Sam Wants Your Coins - Alameda / Voyager Update
Level 2 - Value Investor
Welcome Avatar! Today we have an update on the Voyager bankruptcy. We wanted to cover this update in particular because it illustrates that there is far more than meets the eye to public commentary in negotiations.
To recap: on July 5, Voyager filed a 56 page Plan of Reorganization that seeks to return to customers all of their cash and as much of the cryptocurrency they placed on Voyager’s platform as possible.
Specifically, account holders would receive a Pro Rata share of:
the Coin Allocation
the Claims Equity Allocation
the Voyager Token Allocation; and
the 3AC Recovery Allocation
Importantly, account holders could choose between receiving equity in the new Voyager entity or their coins back. Those who elect for equity will increase the amount of coins available to pay out to remaining account holders.
Prior to the bankruptcy, Voyager proposed to engage Moelis & Company to solicit interest from prospective investors for either a sale of the whole business or a capital infusion. According to court documents, as at July 21 over 37 potential counterparties have entered into confidentiality agreements (a prelude to data room access and formal due diligence). These firms include domestic and international cryptocurrency-related businesses, private equity, and “other investment firms.”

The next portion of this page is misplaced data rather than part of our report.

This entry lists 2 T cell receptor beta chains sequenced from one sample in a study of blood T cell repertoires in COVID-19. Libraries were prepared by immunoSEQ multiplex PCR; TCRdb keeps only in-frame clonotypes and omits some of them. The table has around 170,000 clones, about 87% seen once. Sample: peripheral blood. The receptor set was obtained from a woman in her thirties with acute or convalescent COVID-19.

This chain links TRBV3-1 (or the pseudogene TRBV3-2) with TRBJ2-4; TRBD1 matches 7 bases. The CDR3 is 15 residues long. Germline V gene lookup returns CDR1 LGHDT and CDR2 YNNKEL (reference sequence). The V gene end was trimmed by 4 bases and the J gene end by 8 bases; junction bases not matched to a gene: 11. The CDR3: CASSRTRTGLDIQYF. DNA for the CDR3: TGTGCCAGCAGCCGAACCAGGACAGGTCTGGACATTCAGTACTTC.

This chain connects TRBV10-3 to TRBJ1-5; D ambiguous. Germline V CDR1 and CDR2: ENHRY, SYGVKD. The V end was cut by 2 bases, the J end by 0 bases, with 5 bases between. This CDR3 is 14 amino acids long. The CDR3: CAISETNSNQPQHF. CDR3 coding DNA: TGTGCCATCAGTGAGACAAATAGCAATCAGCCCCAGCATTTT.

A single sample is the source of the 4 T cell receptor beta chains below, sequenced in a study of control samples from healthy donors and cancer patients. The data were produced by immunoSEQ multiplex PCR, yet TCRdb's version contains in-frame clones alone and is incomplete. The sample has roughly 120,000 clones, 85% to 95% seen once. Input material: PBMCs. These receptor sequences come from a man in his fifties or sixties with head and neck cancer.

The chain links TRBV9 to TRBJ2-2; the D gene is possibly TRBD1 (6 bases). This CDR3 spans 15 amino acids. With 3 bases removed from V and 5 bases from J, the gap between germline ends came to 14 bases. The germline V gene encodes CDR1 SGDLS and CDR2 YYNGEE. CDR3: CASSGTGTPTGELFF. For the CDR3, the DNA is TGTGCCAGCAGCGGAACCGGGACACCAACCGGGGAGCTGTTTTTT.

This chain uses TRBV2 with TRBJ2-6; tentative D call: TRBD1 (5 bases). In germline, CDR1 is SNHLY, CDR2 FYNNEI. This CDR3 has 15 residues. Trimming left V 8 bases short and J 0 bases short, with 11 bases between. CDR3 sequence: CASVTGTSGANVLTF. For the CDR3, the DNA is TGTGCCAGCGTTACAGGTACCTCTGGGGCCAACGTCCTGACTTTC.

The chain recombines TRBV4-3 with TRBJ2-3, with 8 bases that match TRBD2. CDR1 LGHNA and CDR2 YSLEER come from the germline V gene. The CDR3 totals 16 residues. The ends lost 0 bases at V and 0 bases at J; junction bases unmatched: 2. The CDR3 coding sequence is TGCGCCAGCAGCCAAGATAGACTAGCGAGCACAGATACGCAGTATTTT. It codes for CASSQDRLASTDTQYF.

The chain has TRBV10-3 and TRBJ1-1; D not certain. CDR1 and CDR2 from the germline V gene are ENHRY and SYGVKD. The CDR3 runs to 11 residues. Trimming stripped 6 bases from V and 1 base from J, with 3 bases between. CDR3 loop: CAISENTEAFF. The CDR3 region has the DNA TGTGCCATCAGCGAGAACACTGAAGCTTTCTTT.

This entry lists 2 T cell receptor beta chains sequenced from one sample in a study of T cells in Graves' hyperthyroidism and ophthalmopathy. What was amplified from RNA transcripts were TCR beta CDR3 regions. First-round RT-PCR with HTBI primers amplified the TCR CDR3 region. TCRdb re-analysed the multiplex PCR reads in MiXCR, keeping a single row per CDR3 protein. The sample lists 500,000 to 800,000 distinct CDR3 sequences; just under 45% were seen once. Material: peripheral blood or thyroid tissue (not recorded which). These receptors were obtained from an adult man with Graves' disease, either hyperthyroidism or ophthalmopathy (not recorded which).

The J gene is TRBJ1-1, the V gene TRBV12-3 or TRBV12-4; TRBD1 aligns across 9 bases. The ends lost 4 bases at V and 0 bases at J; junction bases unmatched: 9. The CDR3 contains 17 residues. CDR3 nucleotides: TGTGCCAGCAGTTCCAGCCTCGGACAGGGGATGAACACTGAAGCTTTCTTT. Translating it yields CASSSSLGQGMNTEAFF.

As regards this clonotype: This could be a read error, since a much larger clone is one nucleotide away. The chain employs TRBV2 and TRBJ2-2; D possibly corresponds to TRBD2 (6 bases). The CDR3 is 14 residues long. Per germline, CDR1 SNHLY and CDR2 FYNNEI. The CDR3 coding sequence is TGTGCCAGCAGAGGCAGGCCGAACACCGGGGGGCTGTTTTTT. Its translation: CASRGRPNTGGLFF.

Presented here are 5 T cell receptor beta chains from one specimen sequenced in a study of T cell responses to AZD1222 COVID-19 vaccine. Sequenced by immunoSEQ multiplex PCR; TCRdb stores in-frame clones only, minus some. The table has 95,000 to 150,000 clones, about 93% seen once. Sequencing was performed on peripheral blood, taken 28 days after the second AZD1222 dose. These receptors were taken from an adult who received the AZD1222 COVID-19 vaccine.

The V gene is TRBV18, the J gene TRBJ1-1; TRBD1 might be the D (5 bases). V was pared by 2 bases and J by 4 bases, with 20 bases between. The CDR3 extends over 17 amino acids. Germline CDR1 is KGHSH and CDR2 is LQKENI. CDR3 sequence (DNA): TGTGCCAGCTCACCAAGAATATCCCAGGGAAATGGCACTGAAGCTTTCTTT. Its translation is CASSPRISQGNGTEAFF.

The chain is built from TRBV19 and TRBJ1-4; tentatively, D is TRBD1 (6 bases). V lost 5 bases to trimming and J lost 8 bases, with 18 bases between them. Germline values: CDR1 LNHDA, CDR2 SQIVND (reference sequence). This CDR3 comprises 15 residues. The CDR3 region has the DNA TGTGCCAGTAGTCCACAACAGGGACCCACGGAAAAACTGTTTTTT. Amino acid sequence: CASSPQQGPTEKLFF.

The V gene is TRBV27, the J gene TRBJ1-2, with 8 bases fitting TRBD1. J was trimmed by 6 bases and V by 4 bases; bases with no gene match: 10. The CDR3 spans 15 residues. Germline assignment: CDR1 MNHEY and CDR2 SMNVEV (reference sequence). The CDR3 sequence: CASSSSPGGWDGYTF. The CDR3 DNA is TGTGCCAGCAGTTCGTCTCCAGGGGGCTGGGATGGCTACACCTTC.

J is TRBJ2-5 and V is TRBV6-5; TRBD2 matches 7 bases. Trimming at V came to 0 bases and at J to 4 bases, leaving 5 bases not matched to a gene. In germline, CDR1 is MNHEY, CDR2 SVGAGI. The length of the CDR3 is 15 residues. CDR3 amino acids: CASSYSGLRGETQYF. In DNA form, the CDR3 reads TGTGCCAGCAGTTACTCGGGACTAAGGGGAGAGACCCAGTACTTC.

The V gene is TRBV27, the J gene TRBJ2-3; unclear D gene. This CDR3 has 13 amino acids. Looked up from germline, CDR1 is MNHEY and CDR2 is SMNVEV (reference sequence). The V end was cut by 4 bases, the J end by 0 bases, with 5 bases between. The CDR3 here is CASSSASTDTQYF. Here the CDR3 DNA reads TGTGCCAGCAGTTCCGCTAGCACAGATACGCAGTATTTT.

The main goal is to set a floor against which potential transactions can be measured. In furtherance of this goal, Voyager sought court approval to impose formal Bidding Procedures with a view to a potential auction.
An auction would be a great outcome for account holders and other creditors because it involves a competitive bidding process that would achieve a fair price rather than give all the power to a single party.
The deadline for bids is August 26, and an auction (if one is needed) would take place on August 29. Then the Court would approve the sale no later than September 7.
This all seems to us like a routine way to settle the bankruptcy estate to maximize value for creditors, and it seems efforts have been made to do this as quickly as possible due to the nature of crypto. There is nothing that leads us to believe creditors are being treated unfairly from a process perspective in Voyager’s proposal.